Please use this identifier to cite or link to this item: http://repositorio.unicamp.br/jspui/handle/REPOSIP/453
Type: Artigo de periódico
Title: Acquired tolerance of tomato (Lycopersicon esculentum cv. Micro-Tom) plants to cadmium-induced stress
Author: GRATAO, P. L.
MONTEIRO, C. C.
ANTUNES, A. M.
PERES, L. E. P.
AZEVEDO, R. A.
Abstract: The effects of varying concentrations of cadmium (Cd) on the development of Lycopersicon esculentum cv. Micro-Tom (MT) plants were investigated after 40 days (vegetative growth) and 95 days (fruit production), corresponding to 20 days and 75 days of exposure to CdCl(2), respectively. Inhibition of growth was clearly observed in the leaves after 20 days and was greater after 75 days of growth in 1 mM CdCl(2), whereas the fruits exhibited reduced growth following the exposure to a concentration as low as 0.1 mM CdCl(2). Cd was shown to accumulate in the roots after 75 days of growth but was mainly translocated to the upper parts of the plants accumulating to high concentrations in the fruits. Lipid peroxidation was more pronounced in the roots even at 0.05 mM CdCl(2) after 75 days, whereas in leaves, there was a major increase after 20 days of exposure to 1 mM CdCl(2), but the fruit only exhibited a slight significant increase in lipid peroxidation in plants subjected to 1 mM CdCl(2) when compared with the control. Oxidative stress was also investigated by the analysis of four key antioxidant enzymes, which exhibited changes in response to the increasing concentrations of Cd tested. Catalase (EC 1.11.1.6) activity was shown to increase after 75 days of Cd treatment, but the major increases were observed at 0.1 and 0.2 mM CdCl(2), whereas guaiacol peroxidase (EC 1.11.1.7) did not vary significantly from the control in leaves and roots apart from specific changes at 0.5 and 1 mM CdCl(2). The other two enzymes tested, glutathione reductase (EC 1.6.4.2) and superoxide dismutase (SOD, EC 1.15.1.1), did not exhibit any significant changes in activity, apart from a slight decrease in SOD activity at concentrations above 0.2 mM CdCl(2). However, the most striking results were obtained when an extra treatment was used in which a set of plants was subjected to a stepwise increase in CdCl(2) from 0.05 to 1 mM, leading to tolerance of the Cd applied even at the final highest concentration of 1 mM. This apparent adaptation to the toxic effect of Cd was confirmed by biomass values being similar to the control, indicating a tolerance to Cd acquired by the MT plants.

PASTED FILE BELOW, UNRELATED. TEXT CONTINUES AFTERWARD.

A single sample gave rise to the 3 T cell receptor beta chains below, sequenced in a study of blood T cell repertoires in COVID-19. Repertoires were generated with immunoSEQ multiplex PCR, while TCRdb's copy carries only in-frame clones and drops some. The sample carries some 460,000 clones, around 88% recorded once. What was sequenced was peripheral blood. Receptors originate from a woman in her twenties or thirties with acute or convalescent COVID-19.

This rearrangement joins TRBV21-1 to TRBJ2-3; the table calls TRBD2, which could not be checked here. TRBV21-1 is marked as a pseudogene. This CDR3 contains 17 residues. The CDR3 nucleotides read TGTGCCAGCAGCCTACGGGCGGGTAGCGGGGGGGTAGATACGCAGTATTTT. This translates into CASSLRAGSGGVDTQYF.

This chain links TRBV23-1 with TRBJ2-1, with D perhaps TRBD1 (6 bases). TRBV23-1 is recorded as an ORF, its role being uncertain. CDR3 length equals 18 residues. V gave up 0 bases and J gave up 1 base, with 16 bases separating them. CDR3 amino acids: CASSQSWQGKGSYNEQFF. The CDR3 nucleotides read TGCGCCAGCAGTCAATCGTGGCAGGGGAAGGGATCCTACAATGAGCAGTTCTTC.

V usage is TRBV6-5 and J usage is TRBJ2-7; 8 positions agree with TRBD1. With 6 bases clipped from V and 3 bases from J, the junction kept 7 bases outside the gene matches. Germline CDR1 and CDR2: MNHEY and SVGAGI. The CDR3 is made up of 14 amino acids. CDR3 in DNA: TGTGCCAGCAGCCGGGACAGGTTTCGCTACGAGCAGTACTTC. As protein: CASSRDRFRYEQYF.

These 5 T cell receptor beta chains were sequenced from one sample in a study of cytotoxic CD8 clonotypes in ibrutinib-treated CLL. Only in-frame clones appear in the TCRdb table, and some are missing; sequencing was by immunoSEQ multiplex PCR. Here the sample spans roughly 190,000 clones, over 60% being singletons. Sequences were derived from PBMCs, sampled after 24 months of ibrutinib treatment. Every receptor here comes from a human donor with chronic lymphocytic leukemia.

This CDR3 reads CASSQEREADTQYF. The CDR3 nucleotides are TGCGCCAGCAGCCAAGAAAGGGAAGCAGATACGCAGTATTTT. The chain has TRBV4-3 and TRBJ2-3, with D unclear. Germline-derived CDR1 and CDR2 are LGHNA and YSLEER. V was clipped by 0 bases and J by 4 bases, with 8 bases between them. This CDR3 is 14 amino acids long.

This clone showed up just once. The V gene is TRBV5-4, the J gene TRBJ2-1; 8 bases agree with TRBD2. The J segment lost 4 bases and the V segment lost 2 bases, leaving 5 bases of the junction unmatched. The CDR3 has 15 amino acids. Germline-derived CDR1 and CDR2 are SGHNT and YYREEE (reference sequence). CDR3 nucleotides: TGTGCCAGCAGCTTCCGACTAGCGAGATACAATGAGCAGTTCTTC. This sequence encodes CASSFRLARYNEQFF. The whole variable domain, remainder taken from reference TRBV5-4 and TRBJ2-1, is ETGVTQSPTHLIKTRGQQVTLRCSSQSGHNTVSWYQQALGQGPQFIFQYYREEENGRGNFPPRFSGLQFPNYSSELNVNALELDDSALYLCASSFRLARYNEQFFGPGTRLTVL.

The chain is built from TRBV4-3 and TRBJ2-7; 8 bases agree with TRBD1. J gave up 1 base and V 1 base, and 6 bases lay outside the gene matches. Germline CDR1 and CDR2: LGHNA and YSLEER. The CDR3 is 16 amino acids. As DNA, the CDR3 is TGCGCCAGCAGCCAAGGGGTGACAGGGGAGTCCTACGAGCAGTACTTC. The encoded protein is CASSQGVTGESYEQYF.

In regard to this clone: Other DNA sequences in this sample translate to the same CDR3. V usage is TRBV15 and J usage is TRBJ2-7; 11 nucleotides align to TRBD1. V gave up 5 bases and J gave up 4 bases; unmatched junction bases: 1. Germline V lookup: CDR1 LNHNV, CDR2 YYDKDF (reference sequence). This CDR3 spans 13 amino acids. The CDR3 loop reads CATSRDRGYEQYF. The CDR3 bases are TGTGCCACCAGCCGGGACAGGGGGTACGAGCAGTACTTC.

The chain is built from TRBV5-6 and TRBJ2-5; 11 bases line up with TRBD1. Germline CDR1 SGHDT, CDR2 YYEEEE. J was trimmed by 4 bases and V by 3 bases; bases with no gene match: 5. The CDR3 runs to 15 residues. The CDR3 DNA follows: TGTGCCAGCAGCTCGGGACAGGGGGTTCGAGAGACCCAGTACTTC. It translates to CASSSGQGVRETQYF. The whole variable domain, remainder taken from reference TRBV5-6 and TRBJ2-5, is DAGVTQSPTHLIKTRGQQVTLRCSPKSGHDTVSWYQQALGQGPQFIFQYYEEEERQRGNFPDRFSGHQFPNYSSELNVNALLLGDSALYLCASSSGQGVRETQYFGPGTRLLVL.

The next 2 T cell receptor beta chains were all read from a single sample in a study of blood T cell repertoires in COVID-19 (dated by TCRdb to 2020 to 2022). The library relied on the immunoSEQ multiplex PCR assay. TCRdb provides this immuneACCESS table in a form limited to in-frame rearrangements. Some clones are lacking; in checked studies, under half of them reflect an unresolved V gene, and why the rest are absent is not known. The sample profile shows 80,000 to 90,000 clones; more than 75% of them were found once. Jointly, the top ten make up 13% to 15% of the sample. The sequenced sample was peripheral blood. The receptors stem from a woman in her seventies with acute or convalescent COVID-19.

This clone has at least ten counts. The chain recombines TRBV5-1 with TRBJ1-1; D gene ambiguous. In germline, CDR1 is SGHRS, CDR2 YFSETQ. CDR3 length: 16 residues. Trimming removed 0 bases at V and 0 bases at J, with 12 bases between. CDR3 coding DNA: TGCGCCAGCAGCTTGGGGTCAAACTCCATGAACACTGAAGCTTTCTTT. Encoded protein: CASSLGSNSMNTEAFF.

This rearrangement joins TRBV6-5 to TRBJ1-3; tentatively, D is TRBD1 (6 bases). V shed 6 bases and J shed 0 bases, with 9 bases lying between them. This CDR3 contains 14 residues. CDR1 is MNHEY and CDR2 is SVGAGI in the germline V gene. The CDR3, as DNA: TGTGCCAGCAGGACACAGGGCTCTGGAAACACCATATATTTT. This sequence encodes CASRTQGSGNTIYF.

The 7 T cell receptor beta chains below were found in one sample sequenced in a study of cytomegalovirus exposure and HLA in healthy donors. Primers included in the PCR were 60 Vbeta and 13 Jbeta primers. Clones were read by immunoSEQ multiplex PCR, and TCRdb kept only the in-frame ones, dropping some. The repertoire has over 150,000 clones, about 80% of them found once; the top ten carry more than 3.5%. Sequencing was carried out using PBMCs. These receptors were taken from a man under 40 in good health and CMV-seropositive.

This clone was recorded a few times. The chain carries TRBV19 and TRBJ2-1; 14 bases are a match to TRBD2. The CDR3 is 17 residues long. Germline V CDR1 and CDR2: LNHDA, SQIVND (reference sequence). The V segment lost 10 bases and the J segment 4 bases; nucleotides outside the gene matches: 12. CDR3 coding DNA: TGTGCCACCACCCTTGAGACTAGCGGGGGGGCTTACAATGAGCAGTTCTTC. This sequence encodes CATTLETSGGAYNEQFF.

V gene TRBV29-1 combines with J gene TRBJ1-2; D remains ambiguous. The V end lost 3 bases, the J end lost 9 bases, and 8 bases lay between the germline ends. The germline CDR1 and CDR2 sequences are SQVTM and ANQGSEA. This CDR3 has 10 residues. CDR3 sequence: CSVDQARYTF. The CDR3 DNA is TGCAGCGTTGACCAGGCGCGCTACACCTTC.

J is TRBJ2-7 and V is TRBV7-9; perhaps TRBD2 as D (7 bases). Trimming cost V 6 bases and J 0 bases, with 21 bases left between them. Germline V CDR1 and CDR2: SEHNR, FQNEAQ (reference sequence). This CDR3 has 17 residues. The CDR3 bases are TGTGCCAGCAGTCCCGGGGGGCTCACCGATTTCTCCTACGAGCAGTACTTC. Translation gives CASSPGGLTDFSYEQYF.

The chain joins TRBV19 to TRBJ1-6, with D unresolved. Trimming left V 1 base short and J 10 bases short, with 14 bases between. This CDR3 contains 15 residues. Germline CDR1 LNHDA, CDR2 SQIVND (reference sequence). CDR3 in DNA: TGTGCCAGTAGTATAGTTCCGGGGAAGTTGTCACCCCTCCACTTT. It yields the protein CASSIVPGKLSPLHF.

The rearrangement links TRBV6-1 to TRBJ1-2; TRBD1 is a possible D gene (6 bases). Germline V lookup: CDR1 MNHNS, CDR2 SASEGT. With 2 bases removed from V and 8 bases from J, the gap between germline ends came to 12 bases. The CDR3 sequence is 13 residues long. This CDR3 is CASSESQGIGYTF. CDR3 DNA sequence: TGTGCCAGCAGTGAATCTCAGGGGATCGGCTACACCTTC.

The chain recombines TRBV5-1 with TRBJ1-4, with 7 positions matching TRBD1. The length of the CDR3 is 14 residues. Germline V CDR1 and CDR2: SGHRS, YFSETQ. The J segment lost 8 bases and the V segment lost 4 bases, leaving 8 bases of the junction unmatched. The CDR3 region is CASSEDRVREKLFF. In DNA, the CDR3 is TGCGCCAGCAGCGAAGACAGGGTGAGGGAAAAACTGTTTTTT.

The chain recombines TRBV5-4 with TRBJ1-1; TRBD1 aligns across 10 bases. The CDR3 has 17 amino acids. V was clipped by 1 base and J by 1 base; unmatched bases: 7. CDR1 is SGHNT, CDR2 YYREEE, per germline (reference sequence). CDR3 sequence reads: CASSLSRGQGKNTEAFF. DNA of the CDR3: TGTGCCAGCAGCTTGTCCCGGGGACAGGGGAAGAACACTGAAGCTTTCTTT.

Subject: Antioxidant enzymes
cadmium
heavy metals
lipid peroxidation
oxidative stress
tomato
Country: Estados Unidos
Editor: WILEY-BLACKWELL PUBLISHING, INC
Rights: fechado
Identifier DOI: 10.1111/j.1744-7348.2008.00299.x
Address: http://apps.isiknowledge.com/InboundService.do?Func=Frame&product=WOS&action=retrieve&SrcApp=EndNote&UT=000261515400004&Init=Yes&SrcAuth=ResearchSoft&mode=FullRecord
http://dx.doi.org/10.1111/j.1744-7348.2008.00299.x
Date Issue: 2008
Appears in Collections:IQ - Artigos e Outros Documentos

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